MOUNT HOPE, W.Va — The new J.W. and Hazel Ruby West Virginia Welcome Center was dedicated Tuesday afternoon.
The property, located along U.S. Route 19 in Mount Hope will serve as a greeting and educational experience to Scouts, travelers and locals alike to West Virginia and the Summit Bechtel Reserve. The center was constructed through a gift from the Hazel Ruby McQuain Charitable Trust. The trust has a history of giving back to West Virginia and the Boy Scouts.
Several notable people were on hand for the ribbon cutting. They include Governor Jim Justice, WVU President Gordon Gee and former Boy Scouts of America President Wayne Perry. Perry, who was also on the selection board for the permanent Jamboree home said West Virginia was the best fit for the Boy Scouts.
“Unbelievable beauty, we found a citizenry that was intelligent, hard-working, dedicated, patriotic,” he said. “You just could not believe what we’ve come across here.”
Governor Justice took time to commend the Boy Scouts of America, saying the Jamboree is bringing great exposure for West Virginia.
“The whole world is seeing West Virginia right now, and they’re seeing all the things we already know,” the Governor said. “We already know how good our people are and how beautiful our state is. But now, we have the spotlight on us.”
Justice also mentioned that the new welcome center has already received the approval of President Trump. He was in the motorcade with the President when they passed the new center.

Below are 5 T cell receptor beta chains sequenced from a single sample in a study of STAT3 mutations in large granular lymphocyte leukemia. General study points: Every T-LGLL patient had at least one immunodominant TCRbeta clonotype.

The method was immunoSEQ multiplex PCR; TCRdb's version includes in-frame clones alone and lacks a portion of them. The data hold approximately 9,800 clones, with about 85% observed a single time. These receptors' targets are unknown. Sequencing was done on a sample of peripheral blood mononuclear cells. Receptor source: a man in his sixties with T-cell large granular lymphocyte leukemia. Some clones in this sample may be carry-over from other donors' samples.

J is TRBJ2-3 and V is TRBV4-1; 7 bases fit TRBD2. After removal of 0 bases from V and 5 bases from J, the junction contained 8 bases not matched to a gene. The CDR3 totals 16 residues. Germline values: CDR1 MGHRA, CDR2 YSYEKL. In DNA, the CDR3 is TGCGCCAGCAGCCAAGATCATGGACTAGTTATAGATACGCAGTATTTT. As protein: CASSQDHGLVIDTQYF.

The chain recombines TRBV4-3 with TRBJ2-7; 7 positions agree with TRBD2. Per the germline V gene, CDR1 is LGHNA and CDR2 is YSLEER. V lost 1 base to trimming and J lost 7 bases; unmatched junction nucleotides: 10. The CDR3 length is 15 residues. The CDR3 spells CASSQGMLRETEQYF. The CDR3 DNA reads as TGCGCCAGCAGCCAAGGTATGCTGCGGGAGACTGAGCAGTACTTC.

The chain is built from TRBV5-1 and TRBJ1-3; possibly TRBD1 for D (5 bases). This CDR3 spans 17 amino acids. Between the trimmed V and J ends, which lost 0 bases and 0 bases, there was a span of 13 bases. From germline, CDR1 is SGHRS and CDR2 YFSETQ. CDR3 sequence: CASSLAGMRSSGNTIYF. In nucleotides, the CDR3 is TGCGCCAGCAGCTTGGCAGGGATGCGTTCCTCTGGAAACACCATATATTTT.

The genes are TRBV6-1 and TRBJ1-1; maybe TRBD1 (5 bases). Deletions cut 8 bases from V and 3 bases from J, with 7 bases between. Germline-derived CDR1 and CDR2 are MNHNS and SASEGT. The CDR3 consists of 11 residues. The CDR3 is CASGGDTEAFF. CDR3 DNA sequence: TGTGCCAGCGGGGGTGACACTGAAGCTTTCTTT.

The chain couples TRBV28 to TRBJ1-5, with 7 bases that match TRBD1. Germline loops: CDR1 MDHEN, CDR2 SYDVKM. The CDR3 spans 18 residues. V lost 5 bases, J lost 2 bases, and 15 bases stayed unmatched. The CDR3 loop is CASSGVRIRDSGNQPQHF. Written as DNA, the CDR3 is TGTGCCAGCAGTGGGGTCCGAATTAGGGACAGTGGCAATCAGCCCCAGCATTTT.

“He turned to me and he said look at that building, isn’t that fabulous? If it catches his eye, it ought to be duly noted just how great it is.”
WVU President Gordon Gee also shared his remarks on the new facility. He also assured that his institution commits to a lasting partnership with Jamboree organizers.
“We as a university are absolutely committed to having an unbelievable relationship that allows scouting to flourish, and allows it to move into the future,” he said.
Gee is not only an Eagle Scout, but completed every merit badge available at the time. He joked about growing up in Utah, where there wasn’t anything else for him to do.
While visually appealing on the outside, the interior has educational activities, technology and information. There are multiple touchscreen tables and monitors containing videos and maps of scouting activities. An indoor rock climbing wall lines one side for those who want to get a taste of one of the state’s most popular outdoor activities. A collection of old Scout uniforms and other memorabilia is on display as well.
The most popular attraction among children and adults alike was what Scouting officials call a moon sand table. This high-tech educational tool uses camera and projection technology to let users manipulate sand into mountains and valleys. The projector then casts topographical lines and colors similar to a map on the creation. While children seemed to use the high-tech sandbox as playtime, parents enjoyed watching their kids have fun while learning simultaneously.
The J.W. and Hazel Ruby Memorial Welcome Center is located on the west side of U.S. Route 19 south of Sun Mine Road in Mount Hope. The center sits on 700 acres of land to be used for bus and volunteer parking during the Jamboree. The 2017 National Boy Scout Jamboree concludes this Friday.